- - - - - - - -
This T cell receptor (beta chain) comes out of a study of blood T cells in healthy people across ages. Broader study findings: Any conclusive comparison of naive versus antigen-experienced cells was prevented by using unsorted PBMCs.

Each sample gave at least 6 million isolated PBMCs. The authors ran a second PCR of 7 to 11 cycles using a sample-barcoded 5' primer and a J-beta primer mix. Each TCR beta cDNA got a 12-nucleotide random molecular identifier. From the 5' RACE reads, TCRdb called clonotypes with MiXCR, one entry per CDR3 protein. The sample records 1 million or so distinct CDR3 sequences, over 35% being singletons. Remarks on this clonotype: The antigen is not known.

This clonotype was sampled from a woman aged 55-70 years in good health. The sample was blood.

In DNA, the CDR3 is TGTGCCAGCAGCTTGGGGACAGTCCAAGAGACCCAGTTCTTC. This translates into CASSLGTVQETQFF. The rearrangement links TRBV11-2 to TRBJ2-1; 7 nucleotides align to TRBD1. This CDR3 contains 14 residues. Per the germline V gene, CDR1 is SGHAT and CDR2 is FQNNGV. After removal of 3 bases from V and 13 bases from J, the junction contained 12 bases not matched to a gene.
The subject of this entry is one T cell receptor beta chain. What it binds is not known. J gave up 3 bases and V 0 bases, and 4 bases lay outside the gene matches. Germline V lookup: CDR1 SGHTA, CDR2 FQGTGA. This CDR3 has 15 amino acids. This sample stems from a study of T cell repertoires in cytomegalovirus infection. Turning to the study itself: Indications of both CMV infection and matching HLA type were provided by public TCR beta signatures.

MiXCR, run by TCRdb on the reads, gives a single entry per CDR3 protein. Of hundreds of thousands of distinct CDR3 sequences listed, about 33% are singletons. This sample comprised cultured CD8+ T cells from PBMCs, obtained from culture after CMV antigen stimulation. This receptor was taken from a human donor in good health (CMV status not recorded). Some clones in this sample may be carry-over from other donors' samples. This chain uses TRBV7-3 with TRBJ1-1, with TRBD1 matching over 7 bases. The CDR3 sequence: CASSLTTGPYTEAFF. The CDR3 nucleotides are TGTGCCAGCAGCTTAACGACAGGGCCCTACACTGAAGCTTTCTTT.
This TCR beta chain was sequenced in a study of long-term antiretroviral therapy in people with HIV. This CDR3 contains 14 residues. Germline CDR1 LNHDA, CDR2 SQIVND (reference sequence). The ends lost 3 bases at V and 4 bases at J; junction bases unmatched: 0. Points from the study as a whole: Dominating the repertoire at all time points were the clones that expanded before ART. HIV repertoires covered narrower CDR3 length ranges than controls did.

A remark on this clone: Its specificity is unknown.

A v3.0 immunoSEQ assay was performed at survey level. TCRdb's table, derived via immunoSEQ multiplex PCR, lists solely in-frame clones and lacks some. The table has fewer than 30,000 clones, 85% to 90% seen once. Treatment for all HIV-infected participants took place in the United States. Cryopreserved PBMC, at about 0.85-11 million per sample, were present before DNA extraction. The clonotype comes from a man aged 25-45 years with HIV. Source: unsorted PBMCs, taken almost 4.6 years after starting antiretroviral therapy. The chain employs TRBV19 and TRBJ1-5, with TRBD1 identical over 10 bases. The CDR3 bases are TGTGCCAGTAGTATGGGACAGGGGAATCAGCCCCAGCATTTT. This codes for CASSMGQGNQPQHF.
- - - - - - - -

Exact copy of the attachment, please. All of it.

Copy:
This T cell receptor (beta chain) comes out of a study of blood T cells in healthy people across ages. Broader study findings: Any conclusive comparison of naive versus antigen-experienced cells was prevented by using unsorted PBMCs.

Each sample gave at least 6 million isolated PBMCs. The authors ran a second PCR of 7 to 11 cycles using a sample-barcoded 5' primer and a J-beta primer mix. Each TCR beta cDNA got a 12-nucleotide random molecular identifier. From the 5' RACE reads, TCRdb called clonotypes with MiXCR, one entry per CDR3 protein. The sample records 1 million or so distinct CDR3 sequences, over 35% being singletons. Remarks on this clonotype: The antigen is not known.

This clonotype was sampled from a woman aged 55-70 years in good health. The sample was blood.

In DNA, the CDR3 is TGTGCCAGCAGCTTGGGGACAGTCCAAGAGACCCAGTTCTTC. This translates into CASSLGTVQETQFF. The rearrangement links TRBV11-2 to TRBJ2-1; 7 nucleotides align to TRBD1. This CDR3 contains 14 residues. Per the germline V gene, CDR1 is SGHAT and CDR2 is FQNNGV. After removal of 3 bases from V and 13 bases from J, the junction contained 12 bases not matched to a gene.
The subject of this entry is one T cell receptor beta chain. What it binds is not known. J gave up 3 bases and V 0 bases, and 4 bases lay outside the gene matches. Germline V lookup: CDR1 SGHTA, CDR2 FQGTGA. This CDR3 has 15 amino acids. This sample stems from a study of T cell repertoires in cytomegalovirus infection. Turning to the study itself: Indications of both CMV infection and matching HLA type were provided by public TCR beta signatures.

MiXCR, run by TCRdb on the reads, gives a single entry per CDR3 protein. Of hundreds of thousands of distinct CDR3 sequences listed, about 33% are singletons. This sample comprised cultured CD8+ T cells from PBMCs, obtained from culture after CMV antigen stimulation. This receptor was taken from a human donor in good health (CMV status not recorded). Some clones in this sample may be carry-over from other donors' samples. This chain uses TRBV7-3 with TRBJ1-1, with TRBD1 matching over 7 bases. The CDR3 sequence: CASSLTTGPYTEAFF. The CDR3 nucleotides are TGTGCCAGCAGCTTAACGACAGGGCCCTACACTGAAGCTTTCTTT.
This TCR beta chain was sequenced in a study of long-term antiretroviral therapy in people with HIV. This CDR3 contains 14 residues. Germline CDR1 LNHDA, CDR2 SQIVND (reference sequence). The ends lost 3 bases at V and 4 bases at J; junction bases unmatched: 0. Points from the study as a whole: Dominating the repertoire at all time points were the clones that expanded before ART. HIV repertoires covered narrower CDR3 length ranges than controls did.

A remark on this clone: Its specificity is unknown.

A v3.0 immunoSEQ assay was performed at survey level. TCRdb's table, derived via immunoSEQ multiplex PCR, lists solely in-frame clones and lacks some. The table has fewer than 30,000 clones, 85% to 90% seen once. Treatment for all HIV-infected participants took place in the United States. Cryopreserved PBMC, at about 0.85-11 million per sample, were present before DNA extraction. The clonotype comes from a man aged 25-45 years with HIV. Source: unsorted PBMCs, taken almost 4.6 years after starting antiretroviral therapy. The chain employs TRBV19 and TRBJ1-5, with TRBD1 identical over 10 bases. The CDR3 bases are TGTGCCAGTAGTATGGGACAGGGGAATCAGCCCCAGCATTTT. This codes for CASSMGQGNQPQHF.